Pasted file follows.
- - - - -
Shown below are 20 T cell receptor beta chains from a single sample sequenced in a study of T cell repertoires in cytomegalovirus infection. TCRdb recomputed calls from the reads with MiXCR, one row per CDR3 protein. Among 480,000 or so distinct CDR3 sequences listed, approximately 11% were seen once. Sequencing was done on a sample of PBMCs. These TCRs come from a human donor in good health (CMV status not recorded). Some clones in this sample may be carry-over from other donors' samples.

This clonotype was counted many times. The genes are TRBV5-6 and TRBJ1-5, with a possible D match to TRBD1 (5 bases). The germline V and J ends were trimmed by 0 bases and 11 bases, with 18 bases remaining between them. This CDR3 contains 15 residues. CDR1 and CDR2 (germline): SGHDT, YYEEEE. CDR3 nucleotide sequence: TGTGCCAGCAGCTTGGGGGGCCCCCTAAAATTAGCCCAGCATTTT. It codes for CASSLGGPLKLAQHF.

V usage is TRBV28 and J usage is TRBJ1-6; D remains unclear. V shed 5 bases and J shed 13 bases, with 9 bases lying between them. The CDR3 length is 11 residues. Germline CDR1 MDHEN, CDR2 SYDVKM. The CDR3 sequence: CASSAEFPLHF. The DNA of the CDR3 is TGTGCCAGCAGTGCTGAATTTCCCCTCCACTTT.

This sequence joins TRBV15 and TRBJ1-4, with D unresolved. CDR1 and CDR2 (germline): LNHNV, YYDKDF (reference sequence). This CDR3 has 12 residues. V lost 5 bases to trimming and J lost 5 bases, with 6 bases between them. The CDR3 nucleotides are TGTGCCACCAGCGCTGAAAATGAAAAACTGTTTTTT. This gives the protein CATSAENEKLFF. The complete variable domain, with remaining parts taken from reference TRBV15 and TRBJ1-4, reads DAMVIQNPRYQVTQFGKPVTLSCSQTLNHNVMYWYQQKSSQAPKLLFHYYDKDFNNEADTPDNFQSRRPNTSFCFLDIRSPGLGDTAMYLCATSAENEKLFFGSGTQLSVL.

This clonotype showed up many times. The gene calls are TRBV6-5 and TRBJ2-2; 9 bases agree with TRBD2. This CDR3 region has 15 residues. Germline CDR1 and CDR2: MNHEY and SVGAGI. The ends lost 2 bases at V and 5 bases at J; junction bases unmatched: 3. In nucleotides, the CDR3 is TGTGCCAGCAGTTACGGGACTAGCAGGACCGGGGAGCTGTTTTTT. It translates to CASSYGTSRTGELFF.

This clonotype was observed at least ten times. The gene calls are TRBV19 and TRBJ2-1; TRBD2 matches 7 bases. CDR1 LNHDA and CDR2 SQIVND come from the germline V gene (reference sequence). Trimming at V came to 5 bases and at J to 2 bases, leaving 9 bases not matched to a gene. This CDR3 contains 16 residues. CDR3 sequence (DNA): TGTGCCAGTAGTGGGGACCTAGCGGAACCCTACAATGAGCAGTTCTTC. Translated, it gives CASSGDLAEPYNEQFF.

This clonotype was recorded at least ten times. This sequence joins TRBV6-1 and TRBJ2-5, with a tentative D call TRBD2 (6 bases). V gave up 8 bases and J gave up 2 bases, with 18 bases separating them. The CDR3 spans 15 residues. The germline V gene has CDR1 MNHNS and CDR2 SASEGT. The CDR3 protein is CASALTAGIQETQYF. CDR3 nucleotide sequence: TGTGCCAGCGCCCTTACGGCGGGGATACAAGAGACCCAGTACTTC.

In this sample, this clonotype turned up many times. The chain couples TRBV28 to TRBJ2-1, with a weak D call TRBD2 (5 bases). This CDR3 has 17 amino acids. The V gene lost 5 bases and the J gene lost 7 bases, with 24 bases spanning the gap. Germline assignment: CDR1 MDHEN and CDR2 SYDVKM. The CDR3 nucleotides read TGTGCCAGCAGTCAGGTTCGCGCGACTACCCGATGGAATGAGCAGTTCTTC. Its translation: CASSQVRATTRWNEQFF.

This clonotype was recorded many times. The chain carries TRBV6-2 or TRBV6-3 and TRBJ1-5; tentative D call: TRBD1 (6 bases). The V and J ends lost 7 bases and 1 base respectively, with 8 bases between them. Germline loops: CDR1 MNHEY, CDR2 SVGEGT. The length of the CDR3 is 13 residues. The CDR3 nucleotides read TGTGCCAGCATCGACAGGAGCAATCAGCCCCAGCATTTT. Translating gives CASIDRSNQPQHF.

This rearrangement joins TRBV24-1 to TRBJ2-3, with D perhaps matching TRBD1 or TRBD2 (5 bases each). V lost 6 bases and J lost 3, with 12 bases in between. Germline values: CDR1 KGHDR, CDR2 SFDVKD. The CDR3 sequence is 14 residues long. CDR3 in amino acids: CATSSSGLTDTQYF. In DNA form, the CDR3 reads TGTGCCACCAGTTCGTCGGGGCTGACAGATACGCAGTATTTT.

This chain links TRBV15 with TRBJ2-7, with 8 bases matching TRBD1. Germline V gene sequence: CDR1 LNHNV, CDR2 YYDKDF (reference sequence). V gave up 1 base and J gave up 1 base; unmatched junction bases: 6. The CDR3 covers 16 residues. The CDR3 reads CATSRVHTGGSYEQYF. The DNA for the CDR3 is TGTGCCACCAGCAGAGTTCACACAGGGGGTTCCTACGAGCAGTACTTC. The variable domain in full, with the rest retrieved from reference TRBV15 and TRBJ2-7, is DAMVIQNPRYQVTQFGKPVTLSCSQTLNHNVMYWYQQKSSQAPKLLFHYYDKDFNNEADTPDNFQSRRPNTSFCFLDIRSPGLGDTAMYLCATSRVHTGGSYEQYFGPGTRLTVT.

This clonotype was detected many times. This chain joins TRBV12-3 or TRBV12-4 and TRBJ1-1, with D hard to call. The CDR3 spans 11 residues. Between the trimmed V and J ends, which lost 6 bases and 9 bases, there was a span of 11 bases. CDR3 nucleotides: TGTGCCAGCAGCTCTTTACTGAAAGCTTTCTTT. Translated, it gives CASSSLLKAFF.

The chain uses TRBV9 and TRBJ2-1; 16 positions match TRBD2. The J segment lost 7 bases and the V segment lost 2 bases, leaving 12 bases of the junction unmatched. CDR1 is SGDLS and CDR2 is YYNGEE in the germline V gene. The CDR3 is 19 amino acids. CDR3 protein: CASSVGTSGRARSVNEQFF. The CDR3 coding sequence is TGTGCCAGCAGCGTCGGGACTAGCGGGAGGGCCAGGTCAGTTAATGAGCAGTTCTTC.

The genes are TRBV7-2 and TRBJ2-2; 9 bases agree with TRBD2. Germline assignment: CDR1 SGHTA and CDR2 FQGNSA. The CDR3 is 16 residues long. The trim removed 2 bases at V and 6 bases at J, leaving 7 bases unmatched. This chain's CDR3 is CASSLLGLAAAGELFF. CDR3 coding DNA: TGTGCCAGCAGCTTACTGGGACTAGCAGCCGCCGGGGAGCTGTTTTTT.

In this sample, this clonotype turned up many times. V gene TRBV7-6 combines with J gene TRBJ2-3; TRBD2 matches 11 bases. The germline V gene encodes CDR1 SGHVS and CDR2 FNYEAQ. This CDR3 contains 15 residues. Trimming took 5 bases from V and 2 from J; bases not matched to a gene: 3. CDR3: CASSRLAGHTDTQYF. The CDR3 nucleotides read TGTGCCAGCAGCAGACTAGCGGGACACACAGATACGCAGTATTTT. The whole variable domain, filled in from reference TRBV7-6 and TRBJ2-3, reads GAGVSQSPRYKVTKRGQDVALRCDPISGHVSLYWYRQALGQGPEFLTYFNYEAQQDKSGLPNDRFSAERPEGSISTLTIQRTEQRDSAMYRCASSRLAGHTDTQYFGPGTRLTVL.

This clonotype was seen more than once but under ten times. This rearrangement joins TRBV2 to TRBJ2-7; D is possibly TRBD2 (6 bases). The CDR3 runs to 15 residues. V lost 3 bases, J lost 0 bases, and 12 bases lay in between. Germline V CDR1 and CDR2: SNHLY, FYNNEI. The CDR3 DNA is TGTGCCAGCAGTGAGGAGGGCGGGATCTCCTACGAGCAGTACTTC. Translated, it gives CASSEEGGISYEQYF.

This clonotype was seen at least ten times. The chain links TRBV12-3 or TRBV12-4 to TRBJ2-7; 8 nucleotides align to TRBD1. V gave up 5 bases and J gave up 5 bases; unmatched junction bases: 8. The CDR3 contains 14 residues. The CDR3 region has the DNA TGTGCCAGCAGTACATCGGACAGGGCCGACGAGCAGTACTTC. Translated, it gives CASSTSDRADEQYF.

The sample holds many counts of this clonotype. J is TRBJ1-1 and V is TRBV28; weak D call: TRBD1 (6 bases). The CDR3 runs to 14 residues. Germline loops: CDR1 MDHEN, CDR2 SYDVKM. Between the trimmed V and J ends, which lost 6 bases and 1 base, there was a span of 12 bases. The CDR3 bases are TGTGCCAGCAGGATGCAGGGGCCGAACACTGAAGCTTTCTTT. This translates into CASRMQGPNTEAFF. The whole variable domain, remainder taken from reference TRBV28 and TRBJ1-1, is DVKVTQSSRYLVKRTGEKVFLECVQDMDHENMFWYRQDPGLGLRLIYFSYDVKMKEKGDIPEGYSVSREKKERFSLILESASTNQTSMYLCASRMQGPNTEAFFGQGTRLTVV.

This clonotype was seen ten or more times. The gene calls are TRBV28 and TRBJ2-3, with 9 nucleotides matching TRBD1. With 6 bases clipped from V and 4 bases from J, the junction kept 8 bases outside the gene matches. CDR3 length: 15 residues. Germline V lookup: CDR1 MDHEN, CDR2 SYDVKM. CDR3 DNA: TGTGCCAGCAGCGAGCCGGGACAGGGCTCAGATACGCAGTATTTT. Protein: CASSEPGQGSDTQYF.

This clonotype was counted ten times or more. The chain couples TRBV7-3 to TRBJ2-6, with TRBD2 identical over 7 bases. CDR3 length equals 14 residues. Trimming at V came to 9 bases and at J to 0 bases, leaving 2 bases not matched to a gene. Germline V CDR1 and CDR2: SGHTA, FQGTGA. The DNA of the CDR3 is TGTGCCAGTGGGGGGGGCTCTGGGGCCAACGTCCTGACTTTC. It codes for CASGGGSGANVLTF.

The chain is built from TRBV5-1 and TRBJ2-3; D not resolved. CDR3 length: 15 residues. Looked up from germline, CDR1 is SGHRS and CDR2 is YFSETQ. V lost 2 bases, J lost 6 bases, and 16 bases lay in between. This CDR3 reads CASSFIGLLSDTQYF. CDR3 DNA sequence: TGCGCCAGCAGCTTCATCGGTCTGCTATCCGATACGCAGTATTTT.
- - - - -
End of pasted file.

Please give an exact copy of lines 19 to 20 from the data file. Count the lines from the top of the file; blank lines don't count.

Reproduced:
This clonotype was seen ten or more times. The gene calls are TRBV28 and TRBJ2-3, with 9 nucleotides matching TRBD1. With 6 bases clipped from V and 4 bases from J, the junction kept 8 bases outside the gene matches. CDR3 length: 15 residues. Germline V lookup: CDR1 MDHEN, CDR2 SYDVKM. CDR3 DNA: TGTGCCAGCAGCGAGCCGGGACAGGGCTCAGATACGCAGTATTTT. Protein: CASSEPGQGSDTQYF.

This clonotype was counted ten times or more. The chain couples TRBV7-3 to TRBJ2-6, with TRBD2 identical over 7 bases. CDR3 length equals 14 residues. Trimming at V came to 9 bases and at J to 0 bases, leaving 2 bases not matched to a gene. Germline V CDR1 and CDR2: SGHTA, FQGTGA. The DNA of the CDR3 is TGTGCCAGTGGGGGGGGCTCTGGGGCCAACGTCCTGACTTTC. It codes for CASGGGSGANVLTF.